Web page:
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Are Kids Too Busy?

Are Kids Too Busy? Early Adolescents’ Perceptions of Discretionary Activities, Overscheduling, and Stress.

Create a 7- to 10-slide presentation with speaker notes examining the differences between descriptive and inferential statistics used in the journal article you were assigned.  Presentation should be at least 20 minutes and presented in class.  

Address the following items as they apply to the article: 

  • Describe the functions of statistics.
  • Define descriptive and inferential statistics.
  • Provide at least one example of the relationship between descriptive and inferential statistics

Format your presentation consistent with APA guidelines.


BACKGROUND: The activity patterns of children, especially after-school patterns, are receiving more professional attention. However, evidence regarding the value of various activities in children’s lives is contradictory. The purpose of this study was to assess perceptions of discretionary activities, overscheduling, and levels of stress from adolescents’ perspective.

METHODS: A sample of 882 children, ages 9 to 13, recruited at 9 health education centers in the United States was selected for this study. Children answered questionnaires using remote, handheld devices. Data were analyzed using descriptive statistics and multivariate logistic regression. The outcomes of interest were activity-based stress and desire for more free time.

 RESULTS: The primary predictor for the desire for more free time was hours of screen time (television, computer, video games): those who reported 3 or more hours were nearly 3 times more likely to desire more free time. Further, children who chose their own activities experienced more activity-related stress than those who shared decisions with parents. The single greatest predictor of activity-related stress was the reported number of hours spent on homework. Students who averaged at least 2 hours on homework per night were nearly twice as likely to report frequent activity-related stress. CONCLUSION: Parents of school-aged children should assess activity-related stress and the degree to which children perceive they are busy. Teachers, school counselors, and school administrators should be aware of these perceptions as they are making decisions regarding school schedules and should teach personal skills such as time management and stress control.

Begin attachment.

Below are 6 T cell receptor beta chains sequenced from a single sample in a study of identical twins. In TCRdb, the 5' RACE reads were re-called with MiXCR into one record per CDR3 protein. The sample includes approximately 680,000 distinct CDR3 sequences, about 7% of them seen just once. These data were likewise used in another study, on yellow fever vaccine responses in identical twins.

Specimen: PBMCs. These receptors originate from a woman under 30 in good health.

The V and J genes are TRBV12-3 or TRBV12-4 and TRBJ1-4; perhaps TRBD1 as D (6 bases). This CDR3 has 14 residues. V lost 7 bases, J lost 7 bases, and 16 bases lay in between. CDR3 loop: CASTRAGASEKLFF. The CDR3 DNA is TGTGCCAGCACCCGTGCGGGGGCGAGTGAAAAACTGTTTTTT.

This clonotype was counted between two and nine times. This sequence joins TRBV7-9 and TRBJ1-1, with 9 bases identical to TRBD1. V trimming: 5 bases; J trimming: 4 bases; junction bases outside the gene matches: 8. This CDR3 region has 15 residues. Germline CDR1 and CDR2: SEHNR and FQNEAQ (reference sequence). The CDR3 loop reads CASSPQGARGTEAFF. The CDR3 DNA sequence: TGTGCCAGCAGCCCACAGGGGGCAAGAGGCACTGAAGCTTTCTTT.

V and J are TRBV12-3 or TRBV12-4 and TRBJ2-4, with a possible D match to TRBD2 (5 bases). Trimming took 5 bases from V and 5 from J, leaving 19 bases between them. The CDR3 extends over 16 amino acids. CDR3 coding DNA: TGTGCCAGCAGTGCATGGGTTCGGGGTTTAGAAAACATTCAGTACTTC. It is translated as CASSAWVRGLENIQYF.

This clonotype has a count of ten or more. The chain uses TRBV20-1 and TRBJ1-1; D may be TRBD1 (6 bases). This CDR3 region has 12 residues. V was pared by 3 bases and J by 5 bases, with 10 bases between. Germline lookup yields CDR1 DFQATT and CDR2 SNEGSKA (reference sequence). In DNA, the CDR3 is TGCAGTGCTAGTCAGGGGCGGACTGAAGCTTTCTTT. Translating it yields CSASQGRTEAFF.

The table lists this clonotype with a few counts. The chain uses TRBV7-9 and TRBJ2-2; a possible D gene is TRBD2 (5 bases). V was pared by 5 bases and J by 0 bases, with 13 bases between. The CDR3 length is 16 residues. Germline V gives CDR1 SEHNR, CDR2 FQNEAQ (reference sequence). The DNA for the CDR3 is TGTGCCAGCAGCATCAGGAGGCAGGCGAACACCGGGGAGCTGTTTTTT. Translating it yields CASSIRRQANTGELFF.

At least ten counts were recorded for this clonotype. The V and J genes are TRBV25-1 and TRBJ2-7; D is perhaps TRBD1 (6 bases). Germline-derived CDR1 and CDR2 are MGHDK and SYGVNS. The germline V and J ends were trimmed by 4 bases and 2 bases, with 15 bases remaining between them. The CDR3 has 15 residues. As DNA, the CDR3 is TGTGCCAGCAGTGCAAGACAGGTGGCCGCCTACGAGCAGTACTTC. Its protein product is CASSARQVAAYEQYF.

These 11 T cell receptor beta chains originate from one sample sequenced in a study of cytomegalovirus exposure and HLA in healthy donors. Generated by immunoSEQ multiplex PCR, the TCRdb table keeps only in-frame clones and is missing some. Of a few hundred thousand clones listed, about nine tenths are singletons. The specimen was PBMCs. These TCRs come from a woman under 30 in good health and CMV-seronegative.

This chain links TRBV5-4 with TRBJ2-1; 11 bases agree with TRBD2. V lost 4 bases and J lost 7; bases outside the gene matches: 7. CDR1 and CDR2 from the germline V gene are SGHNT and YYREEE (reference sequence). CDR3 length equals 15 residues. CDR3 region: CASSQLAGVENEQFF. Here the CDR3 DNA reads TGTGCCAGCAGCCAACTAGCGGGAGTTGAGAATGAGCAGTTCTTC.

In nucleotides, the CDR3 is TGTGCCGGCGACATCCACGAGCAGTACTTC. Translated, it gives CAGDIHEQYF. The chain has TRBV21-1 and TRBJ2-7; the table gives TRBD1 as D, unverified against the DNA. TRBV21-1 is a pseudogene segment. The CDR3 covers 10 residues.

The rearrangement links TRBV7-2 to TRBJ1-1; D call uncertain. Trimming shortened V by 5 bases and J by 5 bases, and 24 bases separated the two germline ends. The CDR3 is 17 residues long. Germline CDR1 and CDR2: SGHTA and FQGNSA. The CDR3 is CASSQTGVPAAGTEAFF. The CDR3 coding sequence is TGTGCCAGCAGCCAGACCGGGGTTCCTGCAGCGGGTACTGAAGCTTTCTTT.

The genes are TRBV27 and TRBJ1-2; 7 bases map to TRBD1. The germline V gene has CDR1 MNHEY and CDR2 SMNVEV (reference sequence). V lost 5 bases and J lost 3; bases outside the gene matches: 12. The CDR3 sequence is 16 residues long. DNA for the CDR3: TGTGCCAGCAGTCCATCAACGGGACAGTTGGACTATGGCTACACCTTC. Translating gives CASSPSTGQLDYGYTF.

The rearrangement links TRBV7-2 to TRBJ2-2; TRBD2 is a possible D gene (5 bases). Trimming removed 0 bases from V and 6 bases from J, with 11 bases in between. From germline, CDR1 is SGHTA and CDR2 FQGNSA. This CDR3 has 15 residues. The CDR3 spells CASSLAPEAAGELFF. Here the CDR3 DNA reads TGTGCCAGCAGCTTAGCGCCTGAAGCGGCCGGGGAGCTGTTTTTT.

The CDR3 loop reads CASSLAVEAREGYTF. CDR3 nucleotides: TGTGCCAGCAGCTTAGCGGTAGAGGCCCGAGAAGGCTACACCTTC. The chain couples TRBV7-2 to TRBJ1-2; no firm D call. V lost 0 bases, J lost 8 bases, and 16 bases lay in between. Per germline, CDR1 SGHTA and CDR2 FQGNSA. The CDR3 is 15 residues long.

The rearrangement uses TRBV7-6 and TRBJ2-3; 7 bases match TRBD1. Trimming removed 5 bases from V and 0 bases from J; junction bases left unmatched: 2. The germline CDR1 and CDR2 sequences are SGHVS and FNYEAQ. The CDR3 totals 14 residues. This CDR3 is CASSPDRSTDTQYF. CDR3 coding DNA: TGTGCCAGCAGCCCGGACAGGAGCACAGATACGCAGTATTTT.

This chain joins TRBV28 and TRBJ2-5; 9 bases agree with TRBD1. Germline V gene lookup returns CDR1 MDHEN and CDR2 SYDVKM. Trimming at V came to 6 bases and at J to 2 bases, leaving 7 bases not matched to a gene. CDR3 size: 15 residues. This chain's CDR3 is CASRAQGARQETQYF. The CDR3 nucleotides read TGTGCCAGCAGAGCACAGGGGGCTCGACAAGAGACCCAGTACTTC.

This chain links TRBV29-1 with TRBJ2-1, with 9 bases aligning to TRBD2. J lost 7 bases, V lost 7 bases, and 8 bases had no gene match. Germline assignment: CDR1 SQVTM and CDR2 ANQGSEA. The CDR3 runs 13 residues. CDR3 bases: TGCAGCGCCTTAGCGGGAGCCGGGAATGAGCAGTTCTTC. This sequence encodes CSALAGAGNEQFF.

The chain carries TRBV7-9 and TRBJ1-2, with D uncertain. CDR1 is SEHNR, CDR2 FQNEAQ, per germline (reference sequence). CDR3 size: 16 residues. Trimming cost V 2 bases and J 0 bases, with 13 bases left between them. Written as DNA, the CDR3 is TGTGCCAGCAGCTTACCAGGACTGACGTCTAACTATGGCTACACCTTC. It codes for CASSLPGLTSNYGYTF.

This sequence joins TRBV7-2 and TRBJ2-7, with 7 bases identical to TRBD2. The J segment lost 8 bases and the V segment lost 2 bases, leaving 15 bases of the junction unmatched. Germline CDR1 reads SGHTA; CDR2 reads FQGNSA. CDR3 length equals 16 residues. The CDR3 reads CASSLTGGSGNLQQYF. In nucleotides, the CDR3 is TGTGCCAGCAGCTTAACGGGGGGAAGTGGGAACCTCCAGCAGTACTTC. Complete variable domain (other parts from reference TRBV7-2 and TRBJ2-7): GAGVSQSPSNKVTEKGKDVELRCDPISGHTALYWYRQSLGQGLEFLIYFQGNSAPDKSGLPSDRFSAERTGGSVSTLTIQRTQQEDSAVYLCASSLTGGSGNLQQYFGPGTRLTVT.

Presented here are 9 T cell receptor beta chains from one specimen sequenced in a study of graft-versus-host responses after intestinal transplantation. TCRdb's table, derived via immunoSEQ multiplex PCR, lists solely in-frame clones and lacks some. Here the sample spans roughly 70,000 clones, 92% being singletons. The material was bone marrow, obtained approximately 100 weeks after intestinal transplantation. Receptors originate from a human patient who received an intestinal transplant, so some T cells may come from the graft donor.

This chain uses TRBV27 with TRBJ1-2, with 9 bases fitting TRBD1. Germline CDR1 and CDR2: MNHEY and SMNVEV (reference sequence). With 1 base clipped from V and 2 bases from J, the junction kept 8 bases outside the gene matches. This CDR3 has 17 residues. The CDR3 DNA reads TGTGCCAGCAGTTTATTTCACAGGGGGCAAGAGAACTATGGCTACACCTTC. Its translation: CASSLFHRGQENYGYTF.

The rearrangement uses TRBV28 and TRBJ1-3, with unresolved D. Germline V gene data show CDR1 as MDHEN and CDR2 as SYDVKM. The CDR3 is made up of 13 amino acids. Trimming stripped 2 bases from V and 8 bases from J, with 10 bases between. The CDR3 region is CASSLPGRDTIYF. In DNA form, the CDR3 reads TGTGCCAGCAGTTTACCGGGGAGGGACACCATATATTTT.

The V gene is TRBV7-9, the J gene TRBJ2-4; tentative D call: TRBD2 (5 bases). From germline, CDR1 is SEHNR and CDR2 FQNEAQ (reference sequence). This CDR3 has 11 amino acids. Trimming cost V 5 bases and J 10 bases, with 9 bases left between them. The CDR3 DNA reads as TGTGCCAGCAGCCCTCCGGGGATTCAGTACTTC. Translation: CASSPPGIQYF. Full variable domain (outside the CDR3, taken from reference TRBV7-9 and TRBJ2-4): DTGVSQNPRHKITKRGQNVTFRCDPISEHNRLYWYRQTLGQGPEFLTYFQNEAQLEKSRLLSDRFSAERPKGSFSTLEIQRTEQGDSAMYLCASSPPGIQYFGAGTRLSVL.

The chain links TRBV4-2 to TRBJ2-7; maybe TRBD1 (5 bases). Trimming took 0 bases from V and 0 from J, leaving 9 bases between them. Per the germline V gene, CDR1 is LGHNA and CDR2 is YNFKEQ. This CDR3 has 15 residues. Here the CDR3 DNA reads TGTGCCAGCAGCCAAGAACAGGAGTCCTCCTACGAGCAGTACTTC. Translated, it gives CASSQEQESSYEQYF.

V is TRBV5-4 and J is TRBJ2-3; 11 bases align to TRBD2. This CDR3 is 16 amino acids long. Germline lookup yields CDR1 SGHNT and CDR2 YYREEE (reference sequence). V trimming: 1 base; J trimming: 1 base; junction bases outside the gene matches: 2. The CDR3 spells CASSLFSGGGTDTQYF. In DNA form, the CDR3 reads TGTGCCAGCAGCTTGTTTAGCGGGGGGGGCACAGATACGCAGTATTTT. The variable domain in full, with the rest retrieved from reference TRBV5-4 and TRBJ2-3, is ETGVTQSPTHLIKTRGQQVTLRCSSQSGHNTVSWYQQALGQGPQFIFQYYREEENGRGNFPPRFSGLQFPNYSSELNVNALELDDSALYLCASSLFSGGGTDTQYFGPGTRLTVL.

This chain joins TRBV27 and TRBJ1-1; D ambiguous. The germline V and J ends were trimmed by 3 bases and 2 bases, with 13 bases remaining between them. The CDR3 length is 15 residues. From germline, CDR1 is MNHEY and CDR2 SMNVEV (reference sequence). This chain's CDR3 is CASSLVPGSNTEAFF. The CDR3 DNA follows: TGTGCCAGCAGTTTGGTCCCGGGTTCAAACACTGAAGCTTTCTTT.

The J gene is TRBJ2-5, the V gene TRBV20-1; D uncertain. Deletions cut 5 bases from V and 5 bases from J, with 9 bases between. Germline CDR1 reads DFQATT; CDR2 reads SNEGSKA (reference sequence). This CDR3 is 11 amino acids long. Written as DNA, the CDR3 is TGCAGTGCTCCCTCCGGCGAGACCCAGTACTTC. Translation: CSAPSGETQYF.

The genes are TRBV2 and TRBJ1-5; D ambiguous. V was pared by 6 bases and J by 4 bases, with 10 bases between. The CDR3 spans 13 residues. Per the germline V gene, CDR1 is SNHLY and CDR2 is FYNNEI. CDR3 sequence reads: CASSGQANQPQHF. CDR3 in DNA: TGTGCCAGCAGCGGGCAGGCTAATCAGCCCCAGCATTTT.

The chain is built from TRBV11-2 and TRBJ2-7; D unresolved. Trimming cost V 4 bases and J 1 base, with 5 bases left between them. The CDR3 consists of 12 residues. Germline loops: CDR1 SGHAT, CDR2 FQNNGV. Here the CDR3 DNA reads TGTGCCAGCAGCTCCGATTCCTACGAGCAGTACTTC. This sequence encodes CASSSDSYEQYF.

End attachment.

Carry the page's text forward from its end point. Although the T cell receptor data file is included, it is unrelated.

Thanks for the quick work

a couple of things Should be bullet formatted not paragraphs

the footnotes are brief but the pp is not

my instructor just gave me the below items

please consider providing descriptions/explanations of the following inferential statistics, such that what are they use for, what are they used to test – Chi square test and multivariate logistic regression. These are the major inferential statistics used in this are kids to busy study article. How are these tests related to meet the study article objective/purpose.  Can discuss descriptive statistics in relation to the sample (results from demographics – gender and age for kids busyness levels) Check in with you other team members to be sure they discuss what is the sample for the study, what are the independent and dependent variables of the study and again how these relate to the descriptive and selected inferential statistics used in the study article.

Functions of stats

(1) Statistics helps in providing a better understanding and exact description of a phenomenon of nature.

(2) Statistical helps in proper and efficient planning of a statistical inquiry in any field of study.

(3) Statistical helps in collecting an appropriate quantitative data.

(4) Statistics helps in presenting complex data in a suitable tabular, diagrammatic and graphic form for an easy and clear comprehension of the data.

(5) Statistics helps in understanding the nature and pattern of variability of a phenomenon through quantitative obersevations.

(6) Statistics helps in drawing valid inference, along with a measure of their reliability about the population parameters from the sample data.

7 most essential functions of statistics

Statistics as a discipline is considered indispensable in almost all spheres of human knowledge. There is hardly any branch of study which does not use statistics. Scientific, social and economic studies use statistics in one form or another. These disciplines make-use of observations, facts and figures, enquiries and experiments etc. using statistics and statistical methods. Statistics studies almost all aspects in an enquiry. It mainly aims at simplifying the complexity of information collected in an enquiry. It presents data in a simplified form as to make them intelligible. It analyses data and facilitates drawal of conclusions. Now let us briefly discuss some of the important functions of statistics.

1. Presents facts in. simple form:

Statistics presents facts and figures in a definite form. That makes the statement logical and convincing than mere description. It condenses the whole mass of figures into a single figure. This makes the problem intelligible.